algorithm break down; at no point will the  total price have to be 
resolved wholly into cost price, leaving nothing for surplus value 
and thereby collapsing the transformation procedure.

>  Besides,
>your use of "maximum" is unwarranted.  Are you being misled by
>the fact that the sum of profit is less than the sum of surplus
>value in the numerical example we've been looking at?  With
>different assumptions regarding organic compositions, the
>post-transformation sum of profits might just as well exceed the
>pre-transformation surplus value.

Exactly. If after the transformation both means of production and 
wage goods sell below value, then the sum of surplus value will 
increase as will the sum of branch profits.

>OK, your "adding up" critique.  I think this is a red herring.
>I'm quite willing to accept imposing total price = total value
>on the transformation, at least for the sake of argument.  In
>that case, as you say, the sum of profit will not remain
>invariant if the sum of cost-prices changes in the
>transformation.  That's precisely the Bortkiewicz/Sweezy point:
>the sum of profit will not remain equal to the
>pre-transformation surplus value.

Again what is the definition of surplus value?

>(A problem will holding total price = total value is that it may
>be inconsistent with the monetary side of the system, if, as in
>Marx, money is a commodity with definite conditions of
>production and also subject to profit-rate equalization.)
>Allin Cottrell.

This doesn't matter.

In the Bortkiewicz-Sweezy solution the monetary expression  of labor 
value rises. Sweezy is correct that the reason the price sums are not 
equal is simply because of a change in the value of the unit of 

Sweezy argues that the problem arises because of the change in ratio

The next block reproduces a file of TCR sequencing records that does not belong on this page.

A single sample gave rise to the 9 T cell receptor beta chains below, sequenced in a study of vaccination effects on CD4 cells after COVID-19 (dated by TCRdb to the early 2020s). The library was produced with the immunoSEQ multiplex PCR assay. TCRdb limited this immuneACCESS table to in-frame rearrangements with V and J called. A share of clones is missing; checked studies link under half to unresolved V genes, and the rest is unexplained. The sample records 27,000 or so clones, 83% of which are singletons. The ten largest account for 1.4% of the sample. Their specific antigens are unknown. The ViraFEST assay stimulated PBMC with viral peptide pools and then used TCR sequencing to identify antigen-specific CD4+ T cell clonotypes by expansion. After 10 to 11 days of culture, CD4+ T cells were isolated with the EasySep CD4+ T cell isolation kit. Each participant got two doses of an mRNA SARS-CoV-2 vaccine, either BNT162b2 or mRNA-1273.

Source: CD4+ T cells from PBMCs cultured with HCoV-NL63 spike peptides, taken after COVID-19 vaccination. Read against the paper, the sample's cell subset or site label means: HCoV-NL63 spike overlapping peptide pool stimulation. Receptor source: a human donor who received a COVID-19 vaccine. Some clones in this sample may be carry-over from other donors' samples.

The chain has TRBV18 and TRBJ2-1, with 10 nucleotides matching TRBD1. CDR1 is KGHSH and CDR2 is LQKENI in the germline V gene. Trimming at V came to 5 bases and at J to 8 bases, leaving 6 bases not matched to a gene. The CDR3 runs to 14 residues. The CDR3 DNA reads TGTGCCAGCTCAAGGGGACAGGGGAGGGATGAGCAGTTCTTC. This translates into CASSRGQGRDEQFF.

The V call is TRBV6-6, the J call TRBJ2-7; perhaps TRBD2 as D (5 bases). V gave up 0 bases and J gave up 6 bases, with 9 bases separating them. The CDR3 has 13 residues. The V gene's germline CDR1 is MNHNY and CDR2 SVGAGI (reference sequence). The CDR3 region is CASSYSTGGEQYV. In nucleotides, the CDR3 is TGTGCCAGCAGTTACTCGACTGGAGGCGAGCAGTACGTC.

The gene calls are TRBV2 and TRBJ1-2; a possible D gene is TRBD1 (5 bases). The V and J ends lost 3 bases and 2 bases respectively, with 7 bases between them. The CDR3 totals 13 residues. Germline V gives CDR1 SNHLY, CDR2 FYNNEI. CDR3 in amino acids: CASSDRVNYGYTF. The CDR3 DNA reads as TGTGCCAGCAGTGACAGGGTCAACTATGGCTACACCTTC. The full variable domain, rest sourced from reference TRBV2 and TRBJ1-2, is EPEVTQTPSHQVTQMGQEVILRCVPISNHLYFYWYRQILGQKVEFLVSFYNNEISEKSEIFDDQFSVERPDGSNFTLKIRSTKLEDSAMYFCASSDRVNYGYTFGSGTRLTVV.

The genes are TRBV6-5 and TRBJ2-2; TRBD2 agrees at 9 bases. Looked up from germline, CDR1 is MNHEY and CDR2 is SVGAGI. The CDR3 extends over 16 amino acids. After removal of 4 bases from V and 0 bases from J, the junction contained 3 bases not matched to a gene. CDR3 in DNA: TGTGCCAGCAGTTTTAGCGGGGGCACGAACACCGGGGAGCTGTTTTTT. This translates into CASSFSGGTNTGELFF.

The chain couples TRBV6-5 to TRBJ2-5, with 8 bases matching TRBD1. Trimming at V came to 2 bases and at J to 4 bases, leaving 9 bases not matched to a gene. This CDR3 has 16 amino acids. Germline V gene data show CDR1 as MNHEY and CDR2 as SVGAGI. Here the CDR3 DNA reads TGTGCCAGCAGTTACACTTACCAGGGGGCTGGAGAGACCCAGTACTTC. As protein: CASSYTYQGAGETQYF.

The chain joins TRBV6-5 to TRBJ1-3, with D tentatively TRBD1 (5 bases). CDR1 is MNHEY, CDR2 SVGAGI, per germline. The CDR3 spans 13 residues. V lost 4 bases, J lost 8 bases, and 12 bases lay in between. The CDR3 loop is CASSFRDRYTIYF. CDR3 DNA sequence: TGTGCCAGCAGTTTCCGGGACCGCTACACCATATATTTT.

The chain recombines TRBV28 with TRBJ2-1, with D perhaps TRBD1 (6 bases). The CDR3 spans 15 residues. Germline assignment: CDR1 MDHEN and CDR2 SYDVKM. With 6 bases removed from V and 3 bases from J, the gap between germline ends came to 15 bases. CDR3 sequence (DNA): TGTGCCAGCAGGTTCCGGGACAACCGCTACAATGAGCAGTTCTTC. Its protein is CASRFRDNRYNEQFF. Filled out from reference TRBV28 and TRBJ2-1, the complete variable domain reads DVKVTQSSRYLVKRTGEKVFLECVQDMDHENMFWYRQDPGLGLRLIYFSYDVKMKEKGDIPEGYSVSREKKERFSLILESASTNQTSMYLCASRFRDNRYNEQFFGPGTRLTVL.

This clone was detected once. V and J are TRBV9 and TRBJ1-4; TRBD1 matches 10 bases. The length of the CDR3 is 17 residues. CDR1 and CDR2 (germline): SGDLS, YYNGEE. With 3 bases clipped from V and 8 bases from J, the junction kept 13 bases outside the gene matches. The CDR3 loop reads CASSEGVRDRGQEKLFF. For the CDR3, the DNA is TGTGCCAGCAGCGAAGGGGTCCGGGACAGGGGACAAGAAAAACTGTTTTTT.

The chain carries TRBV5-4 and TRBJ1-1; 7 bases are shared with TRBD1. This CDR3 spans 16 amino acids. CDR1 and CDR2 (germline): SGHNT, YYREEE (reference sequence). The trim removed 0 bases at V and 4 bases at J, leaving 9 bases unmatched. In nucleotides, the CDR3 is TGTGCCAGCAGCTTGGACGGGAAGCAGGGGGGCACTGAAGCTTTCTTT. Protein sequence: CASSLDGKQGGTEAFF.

of surplus value to cost price or r.

In their transformation cost price rises because the two depts 
together which produce the inputs for the system as a whole have a 
higher average OCC than the third dept; the equalisation of the 
profit rate thus raises the prices of Dept I and II's ouputs and thus 
the prices of the inputs and the cost prices in the system as a whole.

You are correct that I am giving a different gloss to their solution. 
I argue that the labor theory of value itself implies that if cost 
price rises relative to the total, then surplus value must fall 
relative to the total. So the fall in the rate of profit does no 
damage to the labor theory of value. If for example after the 
transformation, total price had to be resolved entirely into the 
raised cost price, leaving nothing for surplus value, then the 
transformation procedure would have collapsed upon completion. But 
the point is that paid (indirect and direct) labor or cost price 
remains less than total value or price after the complete 
transformation; total profit remains derived entirely from unpaid 
labor. There is not a chink in the theory of exploitation.

Yours, Rakesh